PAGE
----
Propeller strikes maim or kill Arizona boaters every year
Arizona is one of four states with no boat safety education requirements
PEORIA, AZ (3TV/CBS 5) — Dozens of people each year die from danger on lakes that sits beneath the water’s surface. It is from the boat’s propeller, and it is creating a dangerous suction that brings people closer to the swirling blades. In Arizona, two people died from prop strikes, and 60 people suffered boating injuries.
Alyssa Padilla thought she was in for a fun day on the lake in July of 2022. She had no second thoughts when she jumped into Lake Pleasant’s cool water to escape the summer heat. But moments later, the propeller on the rented speedboat sliced through her legs, hand, and butt with enough force to shatter bone. “I just kept thinking, ‘I’m going to die here. I’m going to leave my kids without a mother in this world,’” said Padilla during an interview with Arizona’s Family Investigates.
Video from body cameras worn by Maricopa County Sheriff’s Office deputies captured the tense effort to save Padilla’s life as she lay on the dock with gauze stuffed into the gaping wound on one leg and a tourniquet strapped to the other leg. “This is going to hurt like hell, everything we’re doing. But it’s going to be alright, alright. OK?” says one deputy.
Video shows the deputies and Peoria Fire-Medical Department paramedics transporting Padilla with a golf cart across the docks to a waiting ambulance and finally to a medivac helicopter. Padilla suffered a shattered leg, which required hundreds of staples and stitches, and nerve damage, which caused her to walk with a severe limp. “I can’t work. Sometimes, it’s difficult just to get up in the morning. It’s life-changing. I’ll never be able to walk the same,” she said.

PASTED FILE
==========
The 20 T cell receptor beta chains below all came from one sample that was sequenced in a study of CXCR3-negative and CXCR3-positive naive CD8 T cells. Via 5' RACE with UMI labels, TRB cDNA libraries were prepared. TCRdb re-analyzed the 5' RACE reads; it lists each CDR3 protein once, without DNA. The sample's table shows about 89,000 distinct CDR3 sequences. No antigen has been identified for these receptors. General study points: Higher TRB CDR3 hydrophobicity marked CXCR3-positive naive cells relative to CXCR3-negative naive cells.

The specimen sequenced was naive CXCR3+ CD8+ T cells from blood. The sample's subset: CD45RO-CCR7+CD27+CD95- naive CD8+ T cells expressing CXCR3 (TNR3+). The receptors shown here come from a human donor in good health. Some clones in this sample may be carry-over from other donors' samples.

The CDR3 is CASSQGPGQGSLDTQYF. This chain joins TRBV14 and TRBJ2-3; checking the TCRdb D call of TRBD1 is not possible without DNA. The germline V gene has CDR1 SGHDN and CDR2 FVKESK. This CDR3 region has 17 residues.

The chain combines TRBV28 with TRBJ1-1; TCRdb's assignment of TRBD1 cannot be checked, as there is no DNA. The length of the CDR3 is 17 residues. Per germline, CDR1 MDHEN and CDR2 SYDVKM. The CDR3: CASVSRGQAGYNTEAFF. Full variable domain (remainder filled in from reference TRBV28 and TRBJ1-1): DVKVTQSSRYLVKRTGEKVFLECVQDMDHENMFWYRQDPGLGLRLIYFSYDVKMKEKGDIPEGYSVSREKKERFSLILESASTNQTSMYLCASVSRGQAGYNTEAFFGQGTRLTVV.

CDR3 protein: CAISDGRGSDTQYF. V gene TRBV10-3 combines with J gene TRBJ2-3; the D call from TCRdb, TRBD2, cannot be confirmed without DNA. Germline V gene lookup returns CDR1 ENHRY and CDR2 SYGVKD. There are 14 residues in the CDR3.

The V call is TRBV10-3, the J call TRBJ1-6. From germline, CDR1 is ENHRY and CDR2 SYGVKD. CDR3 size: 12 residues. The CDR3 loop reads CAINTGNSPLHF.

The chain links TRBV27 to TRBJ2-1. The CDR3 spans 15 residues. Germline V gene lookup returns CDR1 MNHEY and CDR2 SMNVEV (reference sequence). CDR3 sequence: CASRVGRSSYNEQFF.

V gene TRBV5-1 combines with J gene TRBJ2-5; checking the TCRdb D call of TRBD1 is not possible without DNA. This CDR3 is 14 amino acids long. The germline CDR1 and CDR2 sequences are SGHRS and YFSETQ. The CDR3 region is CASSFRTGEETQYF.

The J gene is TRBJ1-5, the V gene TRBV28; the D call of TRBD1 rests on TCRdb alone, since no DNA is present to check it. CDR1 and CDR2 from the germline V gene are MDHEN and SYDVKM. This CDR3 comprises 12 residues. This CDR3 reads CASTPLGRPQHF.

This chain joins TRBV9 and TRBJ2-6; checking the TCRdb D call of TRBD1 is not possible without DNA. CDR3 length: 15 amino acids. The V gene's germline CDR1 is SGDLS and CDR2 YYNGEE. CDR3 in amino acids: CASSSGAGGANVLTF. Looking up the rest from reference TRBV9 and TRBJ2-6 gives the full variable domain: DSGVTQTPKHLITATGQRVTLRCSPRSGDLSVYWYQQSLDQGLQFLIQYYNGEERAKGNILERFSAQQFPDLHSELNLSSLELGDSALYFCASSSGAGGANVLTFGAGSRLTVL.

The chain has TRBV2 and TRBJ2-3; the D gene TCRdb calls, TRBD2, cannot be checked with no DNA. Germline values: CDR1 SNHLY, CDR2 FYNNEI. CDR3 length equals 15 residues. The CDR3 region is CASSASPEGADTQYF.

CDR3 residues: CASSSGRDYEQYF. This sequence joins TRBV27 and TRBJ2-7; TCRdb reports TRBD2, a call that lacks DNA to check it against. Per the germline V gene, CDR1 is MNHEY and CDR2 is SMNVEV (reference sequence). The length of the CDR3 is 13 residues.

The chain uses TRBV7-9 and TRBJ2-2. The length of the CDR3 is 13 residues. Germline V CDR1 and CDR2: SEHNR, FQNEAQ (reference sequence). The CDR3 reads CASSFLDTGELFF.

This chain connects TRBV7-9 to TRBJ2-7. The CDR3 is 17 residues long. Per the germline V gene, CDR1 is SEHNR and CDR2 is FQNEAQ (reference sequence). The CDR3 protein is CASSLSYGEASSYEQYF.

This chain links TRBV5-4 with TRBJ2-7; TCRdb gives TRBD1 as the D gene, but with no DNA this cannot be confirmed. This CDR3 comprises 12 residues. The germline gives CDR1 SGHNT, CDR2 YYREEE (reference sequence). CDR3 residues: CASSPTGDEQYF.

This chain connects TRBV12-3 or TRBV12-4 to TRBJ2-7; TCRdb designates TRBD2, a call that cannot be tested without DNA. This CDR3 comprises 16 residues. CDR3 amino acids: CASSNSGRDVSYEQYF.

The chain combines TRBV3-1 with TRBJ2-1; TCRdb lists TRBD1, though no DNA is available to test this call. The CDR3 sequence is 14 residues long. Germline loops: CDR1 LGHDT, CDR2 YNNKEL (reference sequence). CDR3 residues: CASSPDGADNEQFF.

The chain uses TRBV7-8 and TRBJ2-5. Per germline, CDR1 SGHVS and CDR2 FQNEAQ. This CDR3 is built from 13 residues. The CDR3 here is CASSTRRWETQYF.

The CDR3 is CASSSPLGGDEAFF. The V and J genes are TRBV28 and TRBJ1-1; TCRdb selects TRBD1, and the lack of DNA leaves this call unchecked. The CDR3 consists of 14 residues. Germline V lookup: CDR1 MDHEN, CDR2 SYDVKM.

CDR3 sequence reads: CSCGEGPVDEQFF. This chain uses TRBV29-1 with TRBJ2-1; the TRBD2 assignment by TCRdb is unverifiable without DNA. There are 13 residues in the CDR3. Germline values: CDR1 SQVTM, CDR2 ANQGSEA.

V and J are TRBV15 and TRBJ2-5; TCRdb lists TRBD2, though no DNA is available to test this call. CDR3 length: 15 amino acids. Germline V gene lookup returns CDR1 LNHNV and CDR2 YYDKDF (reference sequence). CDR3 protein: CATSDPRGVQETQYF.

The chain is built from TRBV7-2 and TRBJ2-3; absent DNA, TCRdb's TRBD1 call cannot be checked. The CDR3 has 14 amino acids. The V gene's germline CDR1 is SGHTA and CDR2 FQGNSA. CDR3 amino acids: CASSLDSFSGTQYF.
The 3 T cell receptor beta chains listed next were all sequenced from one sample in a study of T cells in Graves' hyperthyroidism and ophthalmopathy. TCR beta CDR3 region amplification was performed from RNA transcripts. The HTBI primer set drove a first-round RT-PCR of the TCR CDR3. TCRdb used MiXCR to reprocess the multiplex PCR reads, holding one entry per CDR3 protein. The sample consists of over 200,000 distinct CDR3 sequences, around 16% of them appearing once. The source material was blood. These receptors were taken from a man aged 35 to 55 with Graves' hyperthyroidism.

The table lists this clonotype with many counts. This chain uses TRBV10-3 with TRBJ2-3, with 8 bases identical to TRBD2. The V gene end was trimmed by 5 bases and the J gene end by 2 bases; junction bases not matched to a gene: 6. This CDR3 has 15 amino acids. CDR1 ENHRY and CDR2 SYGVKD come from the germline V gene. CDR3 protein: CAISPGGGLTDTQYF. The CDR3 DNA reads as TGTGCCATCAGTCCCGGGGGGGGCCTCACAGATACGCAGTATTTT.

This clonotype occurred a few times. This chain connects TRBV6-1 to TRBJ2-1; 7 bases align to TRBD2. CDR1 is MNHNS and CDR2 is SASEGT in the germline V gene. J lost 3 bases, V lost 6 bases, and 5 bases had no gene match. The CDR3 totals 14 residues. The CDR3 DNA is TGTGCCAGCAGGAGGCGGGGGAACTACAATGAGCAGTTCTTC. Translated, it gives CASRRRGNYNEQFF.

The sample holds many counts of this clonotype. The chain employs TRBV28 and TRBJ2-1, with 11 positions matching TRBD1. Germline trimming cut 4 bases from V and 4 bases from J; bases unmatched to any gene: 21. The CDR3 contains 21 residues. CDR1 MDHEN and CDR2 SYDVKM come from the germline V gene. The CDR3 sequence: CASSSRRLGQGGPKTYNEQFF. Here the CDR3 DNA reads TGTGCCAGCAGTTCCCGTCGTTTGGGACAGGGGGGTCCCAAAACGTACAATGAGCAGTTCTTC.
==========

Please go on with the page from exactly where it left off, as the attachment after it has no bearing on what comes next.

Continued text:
What Padilla did not know at that time was that this type of injury happens nearly every other day in waterways across the country. According to statistics from the U.S. Coast Guard, there were 173 reported boat accidents across the country in 2022, resulting in 182 injuries and 41 deaths.
In Arizona, two people died from prop strikes, and 60 people suffered boating injuries in 2022. “The first thing you hear is that it happened so fast,” said Detective Rob Marske from the Maricopa County Sheriff’s Office. Marske is a boat incident investigator.
He says boat propellers act like underwater blenders. “Even at idle speed, a propeller can spin 40 times per second. It’s a catastrophic event that happens so quick and our victims can bleed out very, very quickly,” said Marske.
He says most prop strikes occur because of boat operators’ inattention. Often, a swimmer is in the water behind the boat, and the boat operator turns on the motor. That appears to be the situation when Padilla was struck. “It created a suction of water into the propeller, which was taking me. I tried to swim out of it. My leg and bone and everything was open and shattered, and I was in extreme pain and bleeding everywhere,” said Padilla.
“Propeller strikes happen on a really disturbingly regular basis. And they tend to happen to people renting boats or were guests on boats unfamiliar with the boating process,” said Joe Watkins. He is an attorney who is representing Padilla in a lawsuit against the company that rented the boat to Padilla’s group, Scorpion Bay Marina.
Watkins alleges nobody from the marina gave anyone on the boat a safety briefing. The sheriff’s deputies on-scene at the time of Padilla’s injury could be heard on the body-cam video complaining that the rental company did not have a record of who rented the boat.
A spokesperson for Scorpion Bay declined to comment for this story, citing the pending litigation. “It’s about common sense. A simple safety lecture with everyone who’s going out would keep this from happening,” said Watkins.
According to the U.S. Coast Guard 2022 recreational boating statistics, 74% of deaths occurred in boating accidents where the boating operator did not receive boating safety instructions.
But Arizona is one of four states without requiring boat operators to get safety training. “The driver of the boat was handed the keys and shown, you know, how to start the boat, and this is how you go forward and backwards, and that was about it,” said Padilla.
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